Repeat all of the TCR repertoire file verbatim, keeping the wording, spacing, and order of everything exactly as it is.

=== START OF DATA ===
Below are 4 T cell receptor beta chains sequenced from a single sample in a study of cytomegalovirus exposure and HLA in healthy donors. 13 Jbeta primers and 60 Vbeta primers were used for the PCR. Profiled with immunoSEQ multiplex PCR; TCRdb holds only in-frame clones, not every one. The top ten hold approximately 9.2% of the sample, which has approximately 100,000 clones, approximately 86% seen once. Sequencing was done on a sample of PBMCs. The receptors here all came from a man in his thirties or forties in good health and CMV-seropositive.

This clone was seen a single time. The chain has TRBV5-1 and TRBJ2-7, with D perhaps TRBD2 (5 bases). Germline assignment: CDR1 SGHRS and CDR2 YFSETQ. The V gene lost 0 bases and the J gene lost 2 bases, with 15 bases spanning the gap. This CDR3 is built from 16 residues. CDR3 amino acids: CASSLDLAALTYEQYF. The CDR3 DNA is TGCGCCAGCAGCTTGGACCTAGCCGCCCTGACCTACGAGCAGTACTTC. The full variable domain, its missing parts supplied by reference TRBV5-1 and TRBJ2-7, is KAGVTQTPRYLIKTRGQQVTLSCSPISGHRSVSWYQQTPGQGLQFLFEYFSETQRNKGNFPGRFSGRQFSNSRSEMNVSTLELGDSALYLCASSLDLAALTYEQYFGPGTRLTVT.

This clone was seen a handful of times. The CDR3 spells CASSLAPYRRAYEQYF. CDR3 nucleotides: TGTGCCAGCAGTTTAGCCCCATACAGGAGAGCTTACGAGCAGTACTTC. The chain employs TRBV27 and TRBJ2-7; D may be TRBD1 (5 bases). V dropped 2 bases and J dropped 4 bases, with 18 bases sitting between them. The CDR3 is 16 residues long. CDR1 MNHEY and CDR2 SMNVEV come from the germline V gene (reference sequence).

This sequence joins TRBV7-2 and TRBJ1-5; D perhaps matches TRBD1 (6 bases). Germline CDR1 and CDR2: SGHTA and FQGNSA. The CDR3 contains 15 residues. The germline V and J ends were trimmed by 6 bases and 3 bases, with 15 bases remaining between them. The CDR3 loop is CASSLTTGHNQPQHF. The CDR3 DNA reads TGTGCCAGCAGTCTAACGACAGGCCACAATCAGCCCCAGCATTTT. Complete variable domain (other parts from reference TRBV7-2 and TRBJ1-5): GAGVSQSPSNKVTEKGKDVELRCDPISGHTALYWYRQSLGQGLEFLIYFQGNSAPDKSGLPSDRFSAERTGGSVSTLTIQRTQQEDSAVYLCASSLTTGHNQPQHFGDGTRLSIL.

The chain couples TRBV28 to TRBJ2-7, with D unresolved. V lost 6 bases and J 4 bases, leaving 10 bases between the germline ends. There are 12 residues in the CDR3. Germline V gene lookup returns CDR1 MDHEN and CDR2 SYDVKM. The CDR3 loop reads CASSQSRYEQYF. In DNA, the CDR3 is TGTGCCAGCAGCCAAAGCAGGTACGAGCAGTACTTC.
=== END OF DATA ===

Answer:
Below are 4 T cell receptor beta chains sequenced from a single sample in a study of cytomegalovirus exposure and HLA in healthy donors. 13 Jbeta primers and 60 Vbeta primers were used for the PCR. Profiled with immunoSEQ multiplex PCR; TCRdb holds only in-frame clones, not every one. The top ten hold approximately 9.2% of the sample, which has approximately 100,000 clones, approximately 86% seen once. Sequencing was done on a sample of PBMCs. The receptors here all came from a man in his thirties or forties in good health and CMV-seropositive.

This clone was seen a single time. The chain has TRBV5-1 and TRBJ2-7, with D perhaps TRBD2 (5 bases). Germline assignment: CDR1 SGHRS and CDR2 YFSETQ. The V gene lost 0 bases and the J gene lost 2 bases, with 15 bases spanning the gap. This CDR3 is built from 16 residues. CDR3 amino acids: CASSLDLAALTYEQYF. The CDR3 DNA is TGCGCCAGCAGCTTGGACCTAGCCGCCCTGACCTACGAGCAGTACTTC. The full variable domain, its missing parts supplied by reference TRBV5-1 and TRBJ2-7, is KAGVTQTPRYLIKTRGQQVTLSCSPISGHRSVSWYQQTPGQGLQFLFEYFSETQRNKGNFPGRFSGRQFSNSRSEMNVSTLELGDSALYLCASSLDLAALTYEQYFGPGTRLTVT.

This clone was seen a handful of times. The CDR3 spells CASSLAPYRRAYEQYF. CDR3 nucleotides: TGTGCCAGCAGTTTAGCCCCATACAGGAGAGCTTACGAGCAGTACTTC. The chain employs TRBV27 and TRBJ2-7; D may be TRBD1 (5 bases). V dropped 2 bases and J dropped 4 bases, with 18 bases sitting between them. The CDR3 is 16 residues long. CDR1 MNHEY and CDR2 SMNVEV come from the germline V gene (reference sequence).

This sequence joins TRBV7-2 and TRBJ1-5; D perhaps matches TRBD1 (6 bases). Germline CDR1 and CDR2: SGHTA and FQGNSA. The CDR3 contains 15 residues. The germline V and J ends were trimmed by 6 bases and 3 bases, with 15 bases remaining between them. The CDR3 loop is CASSLTTGHNQPQHF. The CDR3 DNA reads TGTGCCAGCAGTCTAACGACAGGCCACAATCAGCCCCAGCATTTT. Complete variable domain (other parts from reference TRBV7-2 and TRBJ1-5): GAGVSQSPSNKVTEKGKDVELRCDPISGHTALYWYRQSLGQGLEFLIYFQGNSAPDKSGLPSDRFSAERTGGSVSTLTIQRTQQEDSAVYLCASSLTTGHNQPQHFGDGTRLSIL.

The chain couples TRBV28 to TRBJ2-7, with D unresolved. V lost 6 bases and J 4 bases, leaving 10 bases between the germline ends. There are 12 residues in the CDR3. Germline V gene lookup returns CDR1 MDHEN and CDR2 SYDVKM. The CDR3 loop reads CASSQSRYEQYF. In DNA, the CDR3 is TGTGCCAGCAGCCAAAGCAGGTACGAGCAGTACTTC.